There are times in every marriage, no matter how healthy and Christ-centered it is, when it may seem like your spouse doesn't care about you or improving your marriage.
Building a marriage together is not the same as fixing a car where a living person is working on an inanimate object. It requires 2 people who are pursuing each other.
So what do you do when you are married to someone who doesn't want the same thing out of a marriage as you do? In times like these, Gary Thomas advises keeping an optimistic spirit and focusing on the spiritual benefits of the situation.
1) We have to Recognize the Spiritual Benefits
of being in this Situation.
"But if you love those who love you, what credit is that to you? For even sinners love those who love them. And if you do good to those who do good to you, what credit is that to you? For even sinners do the same. And if you lend to those from whom you hope to receive back, what credit is that to you? For even sinners lend to sinners to receive as much back. But love your enemies, do good, and lend, hoping for nothing in return; and your reward will be great, and you will be sons of the Most High. For He is kind to the unthankful and evil." - Luke 6:32-35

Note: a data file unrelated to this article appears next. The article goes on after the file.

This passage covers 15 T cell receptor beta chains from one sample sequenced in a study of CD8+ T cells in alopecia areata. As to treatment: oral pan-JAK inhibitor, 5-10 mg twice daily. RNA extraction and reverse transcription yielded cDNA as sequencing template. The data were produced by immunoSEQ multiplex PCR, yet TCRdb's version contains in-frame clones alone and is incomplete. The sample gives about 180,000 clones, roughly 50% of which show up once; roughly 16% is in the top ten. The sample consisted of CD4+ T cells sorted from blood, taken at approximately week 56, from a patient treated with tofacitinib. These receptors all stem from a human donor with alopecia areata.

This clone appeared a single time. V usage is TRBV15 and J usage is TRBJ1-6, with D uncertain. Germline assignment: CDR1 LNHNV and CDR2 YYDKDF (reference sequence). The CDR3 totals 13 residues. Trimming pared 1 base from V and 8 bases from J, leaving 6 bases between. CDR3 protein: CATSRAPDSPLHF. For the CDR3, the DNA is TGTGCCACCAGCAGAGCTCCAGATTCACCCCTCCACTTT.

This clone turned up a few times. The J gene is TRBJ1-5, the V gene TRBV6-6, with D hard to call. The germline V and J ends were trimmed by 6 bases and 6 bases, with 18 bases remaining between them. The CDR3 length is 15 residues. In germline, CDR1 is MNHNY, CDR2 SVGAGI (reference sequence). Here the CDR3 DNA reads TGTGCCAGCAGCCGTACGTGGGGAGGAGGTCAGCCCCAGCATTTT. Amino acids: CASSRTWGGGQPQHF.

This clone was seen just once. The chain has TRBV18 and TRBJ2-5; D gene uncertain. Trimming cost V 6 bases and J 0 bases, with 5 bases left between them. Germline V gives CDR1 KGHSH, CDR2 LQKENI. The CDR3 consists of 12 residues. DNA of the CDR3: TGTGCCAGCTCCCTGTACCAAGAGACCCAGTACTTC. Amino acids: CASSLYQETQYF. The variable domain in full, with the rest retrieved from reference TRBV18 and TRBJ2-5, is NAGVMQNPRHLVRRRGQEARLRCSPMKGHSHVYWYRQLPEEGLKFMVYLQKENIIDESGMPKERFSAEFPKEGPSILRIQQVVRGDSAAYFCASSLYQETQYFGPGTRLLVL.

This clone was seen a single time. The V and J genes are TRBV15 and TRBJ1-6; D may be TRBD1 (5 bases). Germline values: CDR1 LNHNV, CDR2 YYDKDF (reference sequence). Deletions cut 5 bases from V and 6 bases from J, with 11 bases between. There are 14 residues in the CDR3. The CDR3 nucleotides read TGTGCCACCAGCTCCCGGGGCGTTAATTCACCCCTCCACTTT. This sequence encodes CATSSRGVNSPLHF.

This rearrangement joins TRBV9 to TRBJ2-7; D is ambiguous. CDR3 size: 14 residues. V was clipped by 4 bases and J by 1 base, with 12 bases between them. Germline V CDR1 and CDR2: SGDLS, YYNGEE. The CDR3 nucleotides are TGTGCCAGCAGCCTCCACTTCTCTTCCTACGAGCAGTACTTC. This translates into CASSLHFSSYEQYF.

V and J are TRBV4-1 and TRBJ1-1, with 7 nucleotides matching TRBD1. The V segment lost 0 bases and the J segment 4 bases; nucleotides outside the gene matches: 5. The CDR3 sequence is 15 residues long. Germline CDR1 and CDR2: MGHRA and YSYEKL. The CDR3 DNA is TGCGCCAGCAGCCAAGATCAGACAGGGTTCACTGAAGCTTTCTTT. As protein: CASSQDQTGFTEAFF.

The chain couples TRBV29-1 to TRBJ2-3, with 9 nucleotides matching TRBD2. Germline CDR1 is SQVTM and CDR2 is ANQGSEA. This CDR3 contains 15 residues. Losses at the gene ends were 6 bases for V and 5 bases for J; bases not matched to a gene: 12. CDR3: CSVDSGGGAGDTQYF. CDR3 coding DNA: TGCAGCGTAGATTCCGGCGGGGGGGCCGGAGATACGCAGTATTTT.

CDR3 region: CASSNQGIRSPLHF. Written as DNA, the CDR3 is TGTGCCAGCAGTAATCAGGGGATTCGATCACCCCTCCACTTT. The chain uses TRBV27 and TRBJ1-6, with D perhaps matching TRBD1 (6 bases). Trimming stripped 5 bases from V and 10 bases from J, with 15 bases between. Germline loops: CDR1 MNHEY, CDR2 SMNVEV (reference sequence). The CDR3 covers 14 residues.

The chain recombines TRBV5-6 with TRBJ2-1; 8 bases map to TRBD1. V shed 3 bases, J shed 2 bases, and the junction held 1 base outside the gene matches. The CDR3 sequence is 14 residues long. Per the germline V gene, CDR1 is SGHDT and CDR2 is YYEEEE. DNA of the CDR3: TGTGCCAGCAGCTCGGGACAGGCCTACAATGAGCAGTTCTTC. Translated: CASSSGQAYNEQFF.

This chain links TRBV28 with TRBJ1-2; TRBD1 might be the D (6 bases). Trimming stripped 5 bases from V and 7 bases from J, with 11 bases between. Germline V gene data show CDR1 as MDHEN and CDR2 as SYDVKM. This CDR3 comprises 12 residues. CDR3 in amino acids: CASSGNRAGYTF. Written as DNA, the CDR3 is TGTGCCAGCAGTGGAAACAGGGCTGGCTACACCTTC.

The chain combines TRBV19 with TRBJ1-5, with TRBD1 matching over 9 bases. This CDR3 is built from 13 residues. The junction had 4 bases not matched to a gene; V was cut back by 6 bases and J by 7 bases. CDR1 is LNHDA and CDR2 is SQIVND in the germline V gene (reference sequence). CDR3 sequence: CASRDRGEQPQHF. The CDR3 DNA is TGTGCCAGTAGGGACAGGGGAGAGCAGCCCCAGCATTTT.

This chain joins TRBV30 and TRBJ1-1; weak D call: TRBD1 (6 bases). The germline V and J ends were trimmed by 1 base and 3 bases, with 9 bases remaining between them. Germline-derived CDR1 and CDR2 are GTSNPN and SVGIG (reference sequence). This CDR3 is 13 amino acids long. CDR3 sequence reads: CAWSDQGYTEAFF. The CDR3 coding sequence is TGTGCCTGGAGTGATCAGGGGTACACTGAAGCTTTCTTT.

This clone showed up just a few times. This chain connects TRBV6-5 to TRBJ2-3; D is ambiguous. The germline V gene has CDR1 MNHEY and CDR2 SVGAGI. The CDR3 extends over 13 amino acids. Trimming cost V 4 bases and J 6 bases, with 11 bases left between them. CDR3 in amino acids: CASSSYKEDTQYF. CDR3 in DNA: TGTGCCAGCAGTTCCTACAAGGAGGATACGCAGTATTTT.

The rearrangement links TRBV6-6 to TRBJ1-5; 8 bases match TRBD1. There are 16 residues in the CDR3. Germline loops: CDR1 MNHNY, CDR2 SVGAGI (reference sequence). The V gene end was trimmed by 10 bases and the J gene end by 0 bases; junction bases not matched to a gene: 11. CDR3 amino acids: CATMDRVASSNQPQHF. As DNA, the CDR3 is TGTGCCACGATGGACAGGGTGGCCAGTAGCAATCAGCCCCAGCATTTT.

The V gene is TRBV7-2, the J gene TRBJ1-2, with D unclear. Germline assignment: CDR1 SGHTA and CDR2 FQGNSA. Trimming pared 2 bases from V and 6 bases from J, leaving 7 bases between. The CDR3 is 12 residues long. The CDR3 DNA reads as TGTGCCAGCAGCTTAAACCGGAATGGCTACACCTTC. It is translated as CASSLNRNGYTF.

We are commanded not only to love those who love us in return, but to love those that might be undeserving of our love. Jesus is pointing us to a love where we can love someone who is ungrateful and someone who doesn't love us. There is a real spiritual benefit for us when we do so. Giving to get is the world's way of loving, not Christ's.
2) Get the Needs Met Secondarily
Getting together with other couples who would talk about the deeper things or do things that you want to do with some same gendered friends will help.
Your spouse is not a church where all your needs are met by him or her.
3) Choose to Dwell on the Positive
"Finally, brethren, whatever things are true, whatever things are noble, whatever things are just, whatever things are pure, whatever things are lovely, whatever things are of good report, if there is any virtue and if there is anything praiseworthy—meditate on these things." - Phil 4:8
Do not define your spouse by how they have disappointed you or what flaws they have. Instead, consciously define your spouse by how they delight us, recognizing there aren't any pure and completely satisfying spouse out there.
Here's the reality: if you never let go of your frustration over something that is not going perfectly in your marriage, it is a recipe for bitterness and estrangement.
You may not have the marriage that you've always dreamed of, but you can have a better marriage if you take these 3 pointers and seek God's best in that situation.